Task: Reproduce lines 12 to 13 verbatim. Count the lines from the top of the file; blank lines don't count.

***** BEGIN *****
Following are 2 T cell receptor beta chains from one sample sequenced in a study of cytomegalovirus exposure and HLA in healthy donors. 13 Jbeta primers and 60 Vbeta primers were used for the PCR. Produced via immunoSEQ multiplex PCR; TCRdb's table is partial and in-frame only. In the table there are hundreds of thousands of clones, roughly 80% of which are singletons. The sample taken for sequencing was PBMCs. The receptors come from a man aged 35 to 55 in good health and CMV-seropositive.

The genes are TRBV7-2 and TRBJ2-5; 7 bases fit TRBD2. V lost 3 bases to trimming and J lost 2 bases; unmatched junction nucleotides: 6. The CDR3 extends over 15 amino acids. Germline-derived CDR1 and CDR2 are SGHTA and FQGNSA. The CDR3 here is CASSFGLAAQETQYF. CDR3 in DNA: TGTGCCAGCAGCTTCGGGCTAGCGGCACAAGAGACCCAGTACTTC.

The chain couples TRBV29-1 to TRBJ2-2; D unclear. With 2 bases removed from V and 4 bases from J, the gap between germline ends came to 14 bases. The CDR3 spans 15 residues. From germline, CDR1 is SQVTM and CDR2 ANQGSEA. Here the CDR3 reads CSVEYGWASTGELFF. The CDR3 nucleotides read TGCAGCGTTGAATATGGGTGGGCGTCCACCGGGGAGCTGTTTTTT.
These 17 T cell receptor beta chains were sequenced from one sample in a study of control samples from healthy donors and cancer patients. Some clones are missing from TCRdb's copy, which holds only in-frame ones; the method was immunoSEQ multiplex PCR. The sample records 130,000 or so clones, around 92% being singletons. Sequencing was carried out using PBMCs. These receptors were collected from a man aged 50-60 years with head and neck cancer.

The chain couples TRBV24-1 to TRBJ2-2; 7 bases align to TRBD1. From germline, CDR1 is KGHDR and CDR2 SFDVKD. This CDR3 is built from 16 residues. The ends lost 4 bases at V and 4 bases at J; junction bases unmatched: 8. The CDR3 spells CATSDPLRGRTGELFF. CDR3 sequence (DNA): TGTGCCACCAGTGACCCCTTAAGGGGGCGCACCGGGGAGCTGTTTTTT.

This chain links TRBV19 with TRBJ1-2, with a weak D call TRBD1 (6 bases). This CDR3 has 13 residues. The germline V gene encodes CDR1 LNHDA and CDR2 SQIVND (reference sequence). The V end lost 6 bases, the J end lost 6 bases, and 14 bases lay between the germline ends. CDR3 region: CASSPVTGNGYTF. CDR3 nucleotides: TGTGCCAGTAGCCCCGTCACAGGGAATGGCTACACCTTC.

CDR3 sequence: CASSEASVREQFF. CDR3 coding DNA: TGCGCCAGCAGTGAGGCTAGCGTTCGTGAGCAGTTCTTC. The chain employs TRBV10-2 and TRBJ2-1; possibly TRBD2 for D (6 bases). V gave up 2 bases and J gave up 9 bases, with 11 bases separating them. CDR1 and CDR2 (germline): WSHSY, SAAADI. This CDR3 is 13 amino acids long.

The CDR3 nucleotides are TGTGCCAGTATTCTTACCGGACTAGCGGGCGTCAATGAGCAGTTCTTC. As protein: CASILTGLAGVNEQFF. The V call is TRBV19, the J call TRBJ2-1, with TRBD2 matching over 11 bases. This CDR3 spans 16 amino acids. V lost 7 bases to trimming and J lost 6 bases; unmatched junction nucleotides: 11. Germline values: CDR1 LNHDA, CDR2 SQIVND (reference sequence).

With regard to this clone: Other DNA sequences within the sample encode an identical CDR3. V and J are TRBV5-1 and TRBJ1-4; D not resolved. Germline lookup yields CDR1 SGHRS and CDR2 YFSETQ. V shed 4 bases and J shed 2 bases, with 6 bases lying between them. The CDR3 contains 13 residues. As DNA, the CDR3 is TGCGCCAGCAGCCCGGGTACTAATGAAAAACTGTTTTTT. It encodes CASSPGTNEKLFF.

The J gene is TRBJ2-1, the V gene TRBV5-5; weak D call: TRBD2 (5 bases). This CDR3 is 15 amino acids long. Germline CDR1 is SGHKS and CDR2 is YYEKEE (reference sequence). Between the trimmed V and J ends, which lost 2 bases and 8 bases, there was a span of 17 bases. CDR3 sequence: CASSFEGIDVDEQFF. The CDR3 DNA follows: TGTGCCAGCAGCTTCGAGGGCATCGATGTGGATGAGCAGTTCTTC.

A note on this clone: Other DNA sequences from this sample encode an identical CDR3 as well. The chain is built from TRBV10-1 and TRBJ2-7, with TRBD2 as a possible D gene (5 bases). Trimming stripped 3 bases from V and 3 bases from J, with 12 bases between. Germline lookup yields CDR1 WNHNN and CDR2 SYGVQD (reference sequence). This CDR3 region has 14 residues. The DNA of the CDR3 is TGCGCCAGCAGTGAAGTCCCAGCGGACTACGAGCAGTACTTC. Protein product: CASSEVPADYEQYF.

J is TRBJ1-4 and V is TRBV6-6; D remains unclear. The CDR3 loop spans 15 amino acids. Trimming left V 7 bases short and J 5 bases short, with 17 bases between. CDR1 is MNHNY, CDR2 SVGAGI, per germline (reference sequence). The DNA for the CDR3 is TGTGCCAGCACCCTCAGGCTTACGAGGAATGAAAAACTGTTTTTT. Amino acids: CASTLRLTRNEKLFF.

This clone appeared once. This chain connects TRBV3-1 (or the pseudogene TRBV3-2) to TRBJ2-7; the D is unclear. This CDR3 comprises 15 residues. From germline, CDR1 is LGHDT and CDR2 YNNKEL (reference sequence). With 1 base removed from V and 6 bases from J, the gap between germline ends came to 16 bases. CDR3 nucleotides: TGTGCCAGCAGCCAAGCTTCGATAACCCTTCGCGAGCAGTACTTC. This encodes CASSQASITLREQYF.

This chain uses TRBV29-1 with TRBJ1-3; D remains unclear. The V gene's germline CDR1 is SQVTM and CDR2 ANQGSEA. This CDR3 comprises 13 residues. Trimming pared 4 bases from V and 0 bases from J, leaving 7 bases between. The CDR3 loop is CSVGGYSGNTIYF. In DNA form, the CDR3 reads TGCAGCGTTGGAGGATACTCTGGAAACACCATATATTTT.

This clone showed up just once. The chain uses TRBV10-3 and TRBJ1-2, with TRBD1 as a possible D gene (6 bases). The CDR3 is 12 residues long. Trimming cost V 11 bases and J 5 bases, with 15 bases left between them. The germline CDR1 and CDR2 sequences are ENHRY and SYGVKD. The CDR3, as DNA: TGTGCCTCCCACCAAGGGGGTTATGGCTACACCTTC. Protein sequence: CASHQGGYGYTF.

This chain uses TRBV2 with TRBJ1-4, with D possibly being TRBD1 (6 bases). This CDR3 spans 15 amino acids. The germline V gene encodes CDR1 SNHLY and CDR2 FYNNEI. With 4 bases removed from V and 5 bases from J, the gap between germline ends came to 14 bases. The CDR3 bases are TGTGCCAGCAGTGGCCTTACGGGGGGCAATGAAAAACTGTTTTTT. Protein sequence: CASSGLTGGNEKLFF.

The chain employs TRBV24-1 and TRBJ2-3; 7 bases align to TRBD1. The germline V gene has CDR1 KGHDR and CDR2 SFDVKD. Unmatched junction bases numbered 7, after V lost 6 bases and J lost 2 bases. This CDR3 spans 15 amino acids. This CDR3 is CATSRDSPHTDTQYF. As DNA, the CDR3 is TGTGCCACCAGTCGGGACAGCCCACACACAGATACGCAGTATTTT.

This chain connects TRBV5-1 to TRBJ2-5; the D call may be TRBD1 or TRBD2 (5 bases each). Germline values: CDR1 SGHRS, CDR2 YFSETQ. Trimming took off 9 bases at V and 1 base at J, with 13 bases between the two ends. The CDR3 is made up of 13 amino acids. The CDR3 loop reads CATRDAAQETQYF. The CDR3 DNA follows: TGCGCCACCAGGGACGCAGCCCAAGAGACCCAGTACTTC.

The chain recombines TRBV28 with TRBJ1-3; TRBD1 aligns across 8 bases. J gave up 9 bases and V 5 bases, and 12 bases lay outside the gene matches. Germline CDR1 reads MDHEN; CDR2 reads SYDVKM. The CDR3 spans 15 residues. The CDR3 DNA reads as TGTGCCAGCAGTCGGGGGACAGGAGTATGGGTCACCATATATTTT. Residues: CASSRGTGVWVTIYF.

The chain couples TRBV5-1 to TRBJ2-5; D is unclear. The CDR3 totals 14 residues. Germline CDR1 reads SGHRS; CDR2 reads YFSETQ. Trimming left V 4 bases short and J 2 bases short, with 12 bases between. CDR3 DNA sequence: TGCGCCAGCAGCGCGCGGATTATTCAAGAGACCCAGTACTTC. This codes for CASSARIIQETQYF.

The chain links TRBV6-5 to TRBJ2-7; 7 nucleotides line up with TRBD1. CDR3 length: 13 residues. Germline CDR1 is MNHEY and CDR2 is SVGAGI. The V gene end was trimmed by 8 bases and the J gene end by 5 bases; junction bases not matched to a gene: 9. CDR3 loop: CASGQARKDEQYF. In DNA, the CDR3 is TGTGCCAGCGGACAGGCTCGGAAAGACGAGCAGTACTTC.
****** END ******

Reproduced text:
J is TRBJ1-4 and V is TRBV6-6; D remains unclear. The CDR3 loop spans 15 amino acids. Trimming left V 7 bases short and J 5 bases short, with 17 bases between. CDR1 is MNHNY, CDR2 SVGAGI, per germline (reference sequence). The DNA for the CDR3 is TGTGCCAGCACCCTCAGGCTTACGAGGAATGAAAAACTGTTTTTT. Amino acids: CASTLRLTRNEKLFF.

This clone appeared once. This chain connects TRBV3-1 (or the pseudogene TRBV3-2) to TRBJ2-7; the D is unclear. This CDR3 comprises 15 residues. From germline, CDR1 is LGHDT and CDR2 YNNKEL (reference sequence). With 1 base removed from V and 6 bases from J, the gap between germline ends came to 16 bases. CDR3 nucleotides: TGTGCCAGCAGCCAAGCTTCGATAACCCTTCGCGAGCAGTACTTC. This encodes CASSQASITLREQYF.